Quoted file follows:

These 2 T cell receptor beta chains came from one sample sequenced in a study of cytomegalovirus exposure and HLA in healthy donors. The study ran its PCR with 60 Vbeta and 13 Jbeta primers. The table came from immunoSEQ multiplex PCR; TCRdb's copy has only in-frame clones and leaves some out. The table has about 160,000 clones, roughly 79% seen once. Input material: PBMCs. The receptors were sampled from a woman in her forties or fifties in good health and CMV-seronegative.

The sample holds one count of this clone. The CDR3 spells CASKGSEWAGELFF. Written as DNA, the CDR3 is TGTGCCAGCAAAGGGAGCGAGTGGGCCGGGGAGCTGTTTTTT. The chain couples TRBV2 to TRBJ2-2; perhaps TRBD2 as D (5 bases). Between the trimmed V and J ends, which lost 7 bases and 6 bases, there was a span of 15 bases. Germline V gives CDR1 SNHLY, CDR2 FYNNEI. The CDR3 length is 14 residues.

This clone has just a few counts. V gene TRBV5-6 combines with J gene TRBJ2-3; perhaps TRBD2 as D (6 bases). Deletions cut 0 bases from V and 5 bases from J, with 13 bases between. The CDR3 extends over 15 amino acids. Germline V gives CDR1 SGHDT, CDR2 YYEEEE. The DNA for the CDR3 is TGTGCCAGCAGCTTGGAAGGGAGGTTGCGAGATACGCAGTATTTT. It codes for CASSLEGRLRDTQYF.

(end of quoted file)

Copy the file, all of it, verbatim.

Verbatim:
These 2 T cell receptor beta chains came from one sample sequenced in a study of cytomegalovirus exposure and HLA in healthy donors. The study ran its PCR with 60 Vbeta and 13 Jbeta primers. The table came from immunoSEQ multiplex PCR; TCRdb's copy has only in-frame clones and leaves some out. The table has about 160,000 clones, roughly 79% seen once. Input material: PBMCs. The receptors were sampled from a woman in her forties or fifties in good health and CMV-seronegative.

The sample holds one count of this clone. The CDR3 spells CASKGSEWAGELFF. Written as DNA, the CDR3 is TGTGCCAGCAAAGGGAGCGAGTGGGCCGGGGAGCTGTTTTTT. The chain couples TRBV2 to TRBJ2-2; perhaps TRBD2 as D (5 bases). Between the trimmed V and J ends, which lost 7 bases and 6 bases, there was a span of 15 bases. Germline V gives CDR1 SNHLY, CDR2 FYNNEI. The CDR3 length is 14 residues.

This clone has just a few counts. V gene TRBV5-6 combines with J gene TRBJ2-3; perhaps TRBD2 as D (6 bases). Deletions cut 0 bases from V and 5 bases from J, with 13 bases between. The CDR3 extends over 15 amino acids. Germline V gives CDR1 SGHDT, CDR2 YYEEEE. The DNA for the CDR3 is TGTGCCAGCAGCTTGGAAGGGAGGTTGCGAGATACGCAGTATTTT. It codes for CASSLEGRLRDTQYF.